Linked by snydeq on Mon 14th Jan 2013 18:46 UTC
Windows DOS 4.0, Zune, and Windows 8 are but a few of the landmarks among 25 years of failures Redmond-style, writes InfoWorld's Woody Leonhard in a round-up of Microsoft's 13 worst missteps of all time. 'Over the years, Microsoft's made some incredibly good moves, even if they felt like mistakes at the time: mashing Word and Excel into Office; offering Sabeer Bhatia and cohorts $400 million for a year-old startup; blending Windows 98 and NT to form Windows 2000; sticking a weird Israeli motion sensor on a game box; buying Skype for an unconscionable amount of money. (The jury's still out on the last one.) Along the way, Microsoft has had more than its fair share of bad mistakes; 2012 alone was among the most tumultuous years in Microsoft history I can recall. This year you can bet that Redmond will do everything in its power to prove 2012 naysayers wrong. To do so, Microsoft must learn from the following dirty baker's dozen of its most dreck-laden decisions, the ones that have had the very worst consequences, from a customer's point of view.'
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Windows 8
by WereCatf on Mon 14th Jan 2013 23:04 UTC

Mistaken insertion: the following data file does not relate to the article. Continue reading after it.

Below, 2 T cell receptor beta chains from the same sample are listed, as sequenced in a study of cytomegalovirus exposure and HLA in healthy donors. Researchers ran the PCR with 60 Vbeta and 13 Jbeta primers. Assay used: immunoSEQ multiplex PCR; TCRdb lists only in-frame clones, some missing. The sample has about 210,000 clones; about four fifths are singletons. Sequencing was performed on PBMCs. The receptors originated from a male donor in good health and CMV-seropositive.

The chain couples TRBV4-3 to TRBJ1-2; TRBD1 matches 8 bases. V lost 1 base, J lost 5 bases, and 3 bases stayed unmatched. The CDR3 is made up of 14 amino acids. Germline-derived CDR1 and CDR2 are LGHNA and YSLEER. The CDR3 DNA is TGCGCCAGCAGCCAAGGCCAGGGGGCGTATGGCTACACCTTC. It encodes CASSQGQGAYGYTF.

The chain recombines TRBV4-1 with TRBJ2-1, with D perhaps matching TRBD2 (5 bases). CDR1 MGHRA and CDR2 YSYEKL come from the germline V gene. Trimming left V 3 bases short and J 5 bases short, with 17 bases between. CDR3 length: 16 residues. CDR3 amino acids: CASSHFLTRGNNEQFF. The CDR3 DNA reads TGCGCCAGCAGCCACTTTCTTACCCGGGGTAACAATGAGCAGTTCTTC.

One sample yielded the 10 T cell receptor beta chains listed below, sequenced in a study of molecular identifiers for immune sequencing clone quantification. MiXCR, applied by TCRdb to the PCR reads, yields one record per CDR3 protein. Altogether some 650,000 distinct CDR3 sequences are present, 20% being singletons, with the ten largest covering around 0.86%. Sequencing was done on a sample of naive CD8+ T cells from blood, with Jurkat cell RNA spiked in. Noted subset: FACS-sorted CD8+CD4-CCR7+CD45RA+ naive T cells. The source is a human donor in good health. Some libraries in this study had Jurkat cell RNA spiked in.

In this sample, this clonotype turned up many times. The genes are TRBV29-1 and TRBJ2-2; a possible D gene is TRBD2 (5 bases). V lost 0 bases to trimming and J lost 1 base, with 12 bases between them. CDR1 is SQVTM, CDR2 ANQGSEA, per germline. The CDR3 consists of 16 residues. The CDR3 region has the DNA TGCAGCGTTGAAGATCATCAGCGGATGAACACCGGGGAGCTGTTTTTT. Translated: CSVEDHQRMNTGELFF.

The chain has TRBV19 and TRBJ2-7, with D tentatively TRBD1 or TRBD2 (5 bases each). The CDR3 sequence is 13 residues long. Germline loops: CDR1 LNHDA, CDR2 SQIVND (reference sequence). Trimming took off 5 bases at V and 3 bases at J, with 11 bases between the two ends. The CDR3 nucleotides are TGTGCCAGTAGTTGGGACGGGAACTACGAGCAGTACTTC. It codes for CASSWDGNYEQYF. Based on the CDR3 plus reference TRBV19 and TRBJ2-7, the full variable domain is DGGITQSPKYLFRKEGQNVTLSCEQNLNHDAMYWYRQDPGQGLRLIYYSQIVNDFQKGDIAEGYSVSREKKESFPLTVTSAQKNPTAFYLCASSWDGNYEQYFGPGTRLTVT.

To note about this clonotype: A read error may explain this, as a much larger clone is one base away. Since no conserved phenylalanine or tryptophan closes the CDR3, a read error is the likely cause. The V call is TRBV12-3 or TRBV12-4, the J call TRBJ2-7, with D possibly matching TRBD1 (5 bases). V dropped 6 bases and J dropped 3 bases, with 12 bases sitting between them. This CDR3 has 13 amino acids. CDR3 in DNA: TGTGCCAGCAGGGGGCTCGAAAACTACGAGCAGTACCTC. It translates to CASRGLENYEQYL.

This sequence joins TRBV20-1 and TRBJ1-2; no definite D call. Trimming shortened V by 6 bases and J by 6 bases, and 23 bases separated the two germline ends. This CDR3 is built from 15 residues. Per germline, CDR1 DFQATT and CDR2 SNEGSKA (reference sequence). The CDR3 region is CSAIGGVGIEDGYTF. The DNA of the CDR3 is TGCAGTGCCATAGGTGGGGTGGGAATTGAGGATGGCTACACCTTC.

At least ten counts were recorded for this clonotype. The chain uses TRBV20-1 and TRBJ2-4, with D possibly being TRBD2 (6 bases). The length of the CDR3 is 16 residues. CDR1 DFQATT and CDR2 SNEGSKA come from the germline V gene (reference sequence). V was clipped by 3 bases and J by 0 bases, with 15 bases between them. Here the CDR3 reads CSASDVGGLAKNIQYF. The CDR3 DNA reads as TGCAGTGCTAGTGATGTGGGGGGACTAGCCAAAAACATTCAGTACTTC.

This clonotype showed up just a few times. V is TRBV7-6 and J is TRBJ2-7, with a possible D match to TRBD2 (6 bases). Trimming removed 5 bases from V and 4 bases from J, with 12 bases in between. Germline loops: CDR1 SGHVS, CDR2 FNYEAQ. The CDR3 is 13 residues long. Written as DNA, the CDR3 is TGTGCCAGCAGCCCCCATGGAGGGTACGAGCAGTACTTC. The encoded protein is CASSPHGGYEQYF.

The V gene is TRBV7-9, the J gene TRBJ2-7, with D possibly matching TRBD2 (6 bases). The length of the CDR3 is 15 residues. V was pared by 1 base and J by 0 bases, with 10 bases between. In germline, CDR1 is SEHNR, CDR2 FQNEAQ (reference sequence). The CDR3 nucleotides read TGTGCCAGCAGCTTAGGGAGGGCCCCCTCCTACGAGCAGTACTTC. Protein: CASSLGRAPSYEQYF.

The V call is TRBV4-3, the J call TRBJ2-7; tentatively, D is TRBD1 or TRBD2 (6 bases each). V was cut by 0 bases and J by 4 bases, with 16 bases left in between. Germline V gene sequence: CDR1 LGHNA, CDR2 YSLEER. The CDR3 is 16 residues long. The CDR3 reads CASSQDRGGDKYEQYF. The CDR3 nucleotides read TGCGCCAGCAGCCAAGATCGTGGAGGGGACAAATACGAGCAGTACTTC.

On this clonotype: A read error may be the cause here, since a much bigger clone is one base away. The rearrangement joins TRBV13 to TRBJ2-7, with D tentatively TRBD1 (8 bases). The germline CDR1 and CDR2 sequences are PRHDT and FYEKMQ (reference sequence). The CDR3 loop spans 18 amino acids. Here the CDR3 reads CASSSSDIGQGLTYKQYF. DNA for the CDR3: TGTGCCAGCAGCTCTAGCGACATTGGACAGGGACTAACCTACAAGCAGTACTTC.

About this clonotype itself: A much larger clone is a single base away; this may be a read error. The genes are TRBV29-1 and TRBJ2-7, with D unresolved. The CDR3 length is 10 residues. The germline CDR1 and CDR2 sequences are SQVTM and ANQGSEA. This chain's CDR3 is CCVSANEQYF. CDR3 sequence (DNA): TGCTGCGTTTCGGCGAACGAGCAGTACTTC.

WereCatf
Member since:
2006-02-15

I don't know if I'd even include Windows 8 in that list. Sure, it's too dumbed-down and it totally fails to take into account and accommodate more experienced users, power-users and a whole boatload of work-related environments, but at the same time it accomplishes quite a few things.

For one, Windows 8 now lays out the path for a unified look and feel across many of their products, granting them the distinct feeling of a brand that they've been lacking. Even if the platform really matures in a future version of Windows the steps in-between are still important. Secondly, a curated app store as the default will eventually lead to fewer malware and virus outbreaks, and by extension to fewer computers available for botnet administrators to use. Thirdly, it gave Microsoft the excuse they've been looking for to start manufacturing their own computers and by extension force OEMs to either start working on a competing platform or on improving their own product-lines.

Now, Windows RT should be on that list; it provides absolutely zero advantage over Windows 8, it is completely, fully, wholly capable of everything Windows 8 is, but has been artificially crippled in order to squeeze more money out of fallible people.

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